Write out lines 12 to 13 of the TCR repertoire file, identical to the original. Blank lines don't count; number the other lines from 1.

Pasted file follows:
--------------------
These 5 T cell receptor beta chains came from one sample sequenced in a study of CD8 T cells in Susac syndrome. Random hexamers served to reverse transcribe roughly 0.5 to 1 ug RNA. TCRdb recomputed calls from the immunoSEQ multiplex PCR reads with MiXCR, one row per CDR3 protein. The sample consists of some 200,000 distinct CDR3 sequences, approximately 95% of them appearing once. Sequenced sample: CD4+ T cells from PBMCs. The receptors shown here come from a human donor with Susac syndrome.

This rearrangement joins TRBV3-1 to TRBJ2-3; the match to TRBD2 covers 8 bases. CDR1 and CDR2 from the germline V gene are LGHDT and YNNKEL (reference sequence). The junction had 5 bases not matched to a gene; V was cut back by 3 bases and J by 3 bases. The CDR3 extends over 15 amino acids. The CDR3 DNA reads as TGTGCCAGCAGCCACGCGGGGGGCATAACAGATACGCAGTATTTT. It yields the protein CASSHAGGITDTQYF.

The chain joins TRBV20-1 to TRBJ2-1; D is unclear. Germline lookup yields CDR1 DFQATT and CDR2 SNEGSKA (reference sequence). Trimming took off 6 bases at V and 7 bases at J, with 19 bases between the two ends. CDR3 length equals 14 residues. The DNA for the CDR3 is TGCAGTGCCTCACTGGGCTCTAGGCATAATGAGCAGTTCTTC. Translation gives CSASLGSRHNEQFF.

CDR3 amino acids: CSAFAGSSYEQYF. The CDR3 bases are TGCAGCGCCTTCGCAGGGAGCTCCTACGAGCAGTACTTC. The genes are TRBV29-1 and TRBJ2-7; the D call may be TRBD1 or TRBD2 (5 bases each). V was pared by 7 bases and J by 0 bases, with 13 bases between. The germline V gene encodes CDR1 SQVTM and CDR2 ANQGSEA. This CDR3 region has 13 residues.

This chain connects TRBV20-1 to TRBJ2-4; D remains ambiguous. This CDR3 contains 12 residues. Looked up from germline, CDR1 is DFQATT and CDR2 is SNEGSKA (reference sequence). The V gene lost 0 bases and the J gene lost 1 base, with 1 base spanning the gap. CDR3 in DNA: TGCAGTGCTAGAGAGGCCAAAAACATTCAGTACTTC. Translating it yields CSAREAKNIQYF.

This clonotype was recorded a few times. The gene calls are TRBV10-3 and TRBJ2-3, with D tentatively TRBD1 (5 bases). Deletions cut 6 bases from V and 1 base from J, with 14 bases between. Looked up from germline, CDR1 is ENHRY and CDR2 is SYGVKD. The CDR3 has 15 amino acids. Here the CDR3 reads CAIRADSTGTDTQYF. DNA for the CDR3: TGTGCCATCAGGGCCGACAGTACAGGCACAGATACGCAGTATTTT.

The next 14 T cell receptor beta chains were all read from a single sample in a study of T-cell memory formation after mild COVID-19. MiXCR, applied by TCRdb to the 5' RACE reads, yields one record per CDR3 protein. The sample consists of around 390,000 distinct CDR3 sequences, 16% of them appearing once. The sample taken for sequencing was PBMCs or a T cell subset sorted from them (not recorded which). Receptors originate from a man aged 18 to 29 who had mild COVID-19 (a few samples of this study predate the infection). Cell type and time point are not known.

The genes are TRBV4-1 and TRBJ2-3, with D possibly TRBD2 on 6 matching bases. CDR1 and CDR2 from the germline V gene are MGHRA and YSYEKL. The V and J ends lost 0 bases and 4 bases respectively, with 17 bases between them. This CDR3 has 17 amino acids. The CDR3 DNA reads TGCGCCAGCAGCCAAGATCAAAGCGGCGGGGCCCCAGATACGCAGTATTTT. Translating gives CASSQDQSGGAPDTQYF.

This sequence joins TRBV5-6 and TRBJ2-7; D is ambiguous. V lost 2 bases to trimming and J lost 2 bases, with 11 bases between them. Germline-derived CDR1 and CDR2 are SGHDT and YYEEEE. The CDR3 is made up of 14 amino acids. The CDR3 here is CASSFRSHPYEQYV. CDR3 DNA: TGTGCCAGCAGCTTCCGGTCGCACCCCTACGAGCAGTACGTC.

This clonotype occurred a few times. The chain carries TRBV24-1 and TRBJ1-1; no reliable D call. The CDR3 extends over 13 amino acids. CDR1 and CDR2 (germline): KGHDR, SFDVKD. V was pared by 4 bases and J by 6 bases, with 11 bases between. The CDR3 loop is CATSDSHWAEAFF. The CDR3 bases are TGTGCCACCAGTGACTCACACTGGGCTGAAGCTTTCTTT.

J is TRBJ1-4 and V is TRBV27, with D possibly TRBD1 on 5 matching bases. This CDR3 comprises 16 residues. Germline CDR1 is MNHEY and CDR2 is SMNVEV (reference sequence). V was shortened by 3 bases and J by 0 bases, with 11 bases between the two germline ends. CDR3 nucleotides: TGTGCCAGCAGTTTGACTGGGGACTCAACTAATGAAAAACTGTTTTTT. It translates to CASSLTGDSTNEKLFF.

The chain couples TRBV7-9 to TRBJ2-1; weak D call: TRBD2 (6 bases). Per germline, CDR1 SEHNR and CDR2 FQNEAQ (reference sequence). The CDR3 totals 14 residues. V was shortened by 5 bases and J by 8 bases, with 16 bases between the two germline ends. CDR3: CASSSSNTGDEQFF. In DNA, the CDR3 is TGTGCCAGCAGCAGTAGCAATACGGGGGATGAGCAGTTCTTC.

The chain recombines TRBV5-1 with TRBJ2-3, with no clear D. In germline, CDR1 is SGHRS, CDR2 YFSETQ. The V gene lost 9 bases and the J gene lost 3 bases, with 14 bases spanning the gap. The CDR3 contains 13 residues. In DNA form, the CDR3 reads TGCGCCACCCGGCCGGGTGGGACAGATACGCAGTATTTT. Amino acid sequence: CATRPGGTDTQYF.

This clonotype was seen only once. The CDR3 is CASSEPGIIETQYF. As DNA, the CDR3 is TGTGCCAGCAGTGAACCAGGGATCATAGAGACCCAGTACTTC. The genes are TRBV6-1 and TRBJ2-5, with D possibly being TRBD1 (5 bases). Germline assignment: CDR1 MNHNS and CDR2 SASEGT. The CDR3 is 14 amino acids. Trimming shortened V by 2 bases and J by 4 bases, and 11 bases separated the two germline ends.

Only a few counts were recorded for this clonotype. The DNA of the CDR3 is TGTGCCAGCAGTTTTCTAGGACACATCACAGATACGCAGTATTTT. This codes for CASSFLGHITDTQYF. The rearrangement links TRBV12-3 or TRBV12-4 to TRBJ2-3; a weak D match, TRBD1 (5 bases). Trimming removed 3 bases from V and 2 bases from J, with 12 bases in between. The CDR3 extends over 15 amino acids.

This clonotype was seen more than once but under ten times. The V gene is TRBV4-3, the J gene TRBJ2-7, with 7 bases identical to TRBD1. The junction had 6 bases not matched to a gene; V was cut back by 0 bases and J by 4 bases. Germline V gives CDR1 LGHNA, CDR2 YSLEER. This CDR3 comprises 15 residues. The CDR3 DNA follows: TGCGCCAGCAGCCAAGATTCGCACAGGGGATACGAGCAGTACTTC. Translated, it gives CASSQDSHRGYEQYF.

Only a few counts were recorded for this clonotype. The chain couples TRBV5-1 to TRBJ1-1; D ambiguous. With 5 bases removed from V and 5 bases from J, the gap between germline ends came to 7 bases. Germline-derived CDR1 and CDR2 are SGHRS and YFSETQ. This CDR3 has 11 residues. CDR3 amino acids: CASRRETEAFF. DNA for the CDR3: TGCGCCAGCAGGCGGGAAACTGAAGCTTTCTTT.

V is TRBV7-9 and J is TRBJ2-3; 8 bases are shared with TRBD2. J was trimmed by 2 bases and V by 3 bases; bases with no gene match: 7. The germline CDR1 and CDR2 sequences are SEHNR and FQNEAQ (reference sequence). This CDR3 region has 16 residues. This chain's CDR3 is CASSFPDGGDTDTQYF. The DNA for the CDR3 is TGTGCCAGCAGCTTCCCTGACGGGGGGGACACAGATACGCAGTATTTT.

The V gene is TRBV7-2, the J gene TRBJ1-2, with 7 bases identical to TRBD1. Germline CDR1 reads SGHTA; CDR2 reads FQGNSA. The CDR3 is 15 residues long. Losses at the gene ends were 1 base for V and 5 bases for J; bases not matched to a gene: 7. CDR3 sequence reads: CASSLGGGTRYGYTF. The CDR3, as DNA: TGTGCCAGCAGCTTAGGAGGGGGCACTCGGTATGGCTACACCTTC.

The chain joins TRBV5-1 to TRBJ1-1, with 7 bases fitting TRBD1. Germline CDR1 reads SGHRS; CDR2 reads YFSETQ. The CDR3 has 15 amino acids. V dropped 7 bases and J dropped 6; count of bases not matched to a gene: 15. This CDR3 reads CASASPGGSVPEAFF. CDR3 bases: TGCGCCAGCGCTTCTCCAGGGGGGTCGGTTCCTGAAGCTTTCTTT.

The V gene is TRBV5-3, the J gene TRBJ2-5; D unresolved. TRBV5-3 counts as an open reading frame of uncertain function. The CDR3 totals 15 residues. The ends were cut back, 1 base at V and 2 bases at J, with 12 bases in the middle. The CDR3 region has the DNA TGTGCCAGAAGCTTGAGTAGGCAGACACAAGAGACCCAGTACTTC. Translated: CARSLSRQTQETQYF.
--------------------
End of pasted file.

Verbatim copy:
The chain couples TRBV7-9 to TRBJ2-1; weak D call: TRBD2 (6 bases). Per germline, CDR1 SEHNR and CDR2 FQNEAQ (reference sequence). The CDR3 totals 14 residues. V was shortened by 5 bases and J by 8 bases, with 16 bases between the two germline ends. CDR3: CASSSSNTGDEQFF. In DNA, the CDR3 is TGTGCCAGCAGCAGTAGCAATACGGGGGATGAGCAGTTCTTC.

The chain recombines TRBV5-1 with TRBJ2-3, with no clear D. In germline, CDR1 is SGHRS, CDR2 YFSETQ. The V gene lost 9 bases and the J gene lost 3 bases, with 14 bases spanning the gap. The CDR3 contains 13 residues. In DNA form, the CDR3 reads TGCGCCACCCGGCCGGGTGGGACAGATACGCAGTATTTT. Amino acid sequence: CATRPGGTDTQYF.